Travels in Europe, August 2005

Our trip to France this summer started with an email from our friends the Vincents. How about exchanging houses? they suggested. They had done this last year (through an internet service that links up potential exchangers) and had had a great time in California. Exchanging with friends makes even more sense – more trust, less fees – so we agreed that they would come over early August, we would hang out together for a few days to catch up on each other’s lives and then we would head over to their apartment in Versailles.

Our flight to Charles de Gaulle airport went smoothly. After we landed, the real beauty of the exchange became apparent – instead of piling into a bus, we located the Vincents’ beautiful new Toyota and piled into that instead. Versailles was still 45 minutes or so away, along unknown roads, but – never mind! The Toyota had a GPS guidance system. We set the destination to their apartment and a lovely English voice guided us flawlessly to their door. We christened the voice Gladys and I think I fell in love.

The apartment suited us just fine, having more bedrooms than we needed and a bevy of computers so that none of us needed to be off-line for even a second. We were a little flummoxed by the French keyboard, however, which put the ‘a’ on the top row, the ‘w’ on the bottom row and the ‘m’ on the middle row. To type a period required using the shift key, which seemed outrageous in this dot com age. But we also had my laptop which connected easily with the Vincents’ wireless network and which had an English keyboard.

Once settled in Versailles, we were able to able to do lots of good touristy things. We visited the Chateau. (Large, a bit garish. Didn’t they get lost going to the bathroom?) We drove down to Chartres. (The cathedral was great but we also enjoyed walking through the old town.) We went into Paris, strolled around and visited an amusement park set up temporarily in the Tuillerie gardens. (What would Louis have thought of that?)

But it is really the mundane things about living in France that are the most fun. Every morning, we would stroll to the nearby pastry shop and pick up some pastries and a couple of baguettes. By the time we had got back to the apartment, we had already eaten half of them. Versailles has a huge market that we went to several times. They had every variant of sausage you can imagine, plus some you can’t and probably shouldn’t. Vegetables. Fruit. Meat. Cheese. Flowers. Toni rose to the occasion and ordered the fruit in her excellent French. (Madeleine was prepared to show off her Chinese but the occasion did not present itself.) And every store had a huge selection of the most delicious chocolate bars I have ever eaten. We all immediately put on 20 lbs and got acne.

I haven’t yet mentioned that the Vincents also own a country house outside the charming town of Compiegne an hour or so north of Paris. After our trips out of Versailles, we decided that we needed to relax for a few days in the country and so asked Gladys to lead us to the house. By the time we arrived, however, it was past dinner time and we were hungry and tired. Perhaps an honest country meal in an honest country inn? But we drove around and around, getting hungrier and grumpier and seeing neither hide nor hair of a country inn – or any commercial establishment of any kind. Finally, we saw a group of people standing around a truck and decided to ask for help. The guy we asked thought long and hard – the only restaurant in these parts closed on Tuesday and he didn’t know of any other. But, on the other hand, he said, gesturing towards the truck, there is always pizza – we looked over and saw that the truck was in fact a mobile pizza oven and that these honest farm folk were in fact waiting for their pizza to cook. We ordered our pizza, waited for it to be cooked, drove back to the house and felt much better.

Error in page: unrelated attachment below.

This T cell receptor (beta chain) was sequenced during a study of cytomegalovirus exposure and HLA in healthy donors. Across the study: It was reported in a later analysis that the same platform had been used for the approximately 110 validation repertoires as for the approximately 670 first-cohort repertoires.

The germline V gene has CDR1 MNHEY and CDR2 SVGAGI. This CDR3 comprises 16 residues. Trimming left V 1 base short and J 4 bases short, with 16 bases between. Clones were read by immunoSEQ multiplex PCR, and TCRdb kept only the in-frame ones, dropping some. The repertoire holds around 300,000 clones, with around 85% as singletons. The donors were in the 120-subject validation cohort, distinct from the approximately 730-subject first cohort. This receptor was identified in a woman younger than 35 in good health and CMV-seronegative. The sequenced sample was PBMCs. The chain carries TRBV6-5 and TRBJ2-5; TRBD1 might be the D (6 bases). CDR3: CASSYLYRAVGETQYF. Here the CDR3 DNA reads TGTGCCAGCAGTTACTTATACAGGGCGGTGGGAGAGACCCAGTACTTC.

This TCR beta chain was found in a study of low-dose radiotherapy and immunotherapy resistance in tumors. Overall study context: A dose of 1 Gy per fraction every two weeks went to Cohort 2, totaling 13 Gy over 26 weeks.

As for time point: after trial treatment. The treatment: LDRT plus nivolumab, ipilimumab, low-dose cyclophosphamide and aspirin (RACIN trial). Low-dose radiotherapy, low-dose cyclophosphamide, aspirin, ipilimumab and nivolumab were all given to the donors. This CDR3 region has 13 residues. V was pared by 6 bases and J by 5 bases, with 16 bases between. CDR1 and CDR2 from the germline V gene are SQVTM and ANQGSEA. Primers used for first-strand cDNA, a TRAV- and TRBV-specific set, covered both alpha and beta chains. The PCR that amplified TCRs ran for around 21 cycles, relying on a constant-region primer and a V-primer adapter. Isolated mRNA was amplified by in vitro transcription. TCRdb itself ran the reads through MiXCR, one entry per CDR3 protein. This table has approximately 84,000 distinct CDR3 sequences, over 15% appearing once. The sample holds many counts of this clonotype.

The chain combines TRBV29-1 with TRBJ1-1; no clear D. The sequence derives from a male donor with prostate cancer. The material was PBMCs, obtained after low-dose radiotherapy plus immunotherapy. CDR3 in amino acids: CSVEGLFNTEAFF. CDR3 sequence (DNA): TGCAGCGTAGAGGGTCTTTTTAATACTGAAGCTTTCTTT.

Compiegne itself has some wonderful old buildings. Rather than spend time looking at them, however, the girls preferred to buy cheap clothing from an outdoor stand manned by two young Arab men. Could they be al Qaida terrorists? Will they spit on our money, blow up the Vincents’ car? I talked to one of them and he asked me where I was from. New York, I replied nervously. Excellent! he replied – he had an uncle who drove a cab in New York. I took a photo of him with Toni and made him promise to visit us in New York when he came over to visit his uncle.

On the way back to Versailles, we stopped off for the afternoon at Parc Asterix, a Disney-style theme park, where the theme was based on a French comic strip I used to read in my youth. As at Disney, there were people dressed up as characters from the comic walking through the crowd. At one point, Toni heard one of these characters hiss some words to her. After some translation, she determined that the character, a Gallic redhead from some time BC, was humorously accusing her of copying her hair color. We all had a good chuckle. The park was enjoyable but too crowded and the lines on the major rides were 45 minutes or more. We gave it a B.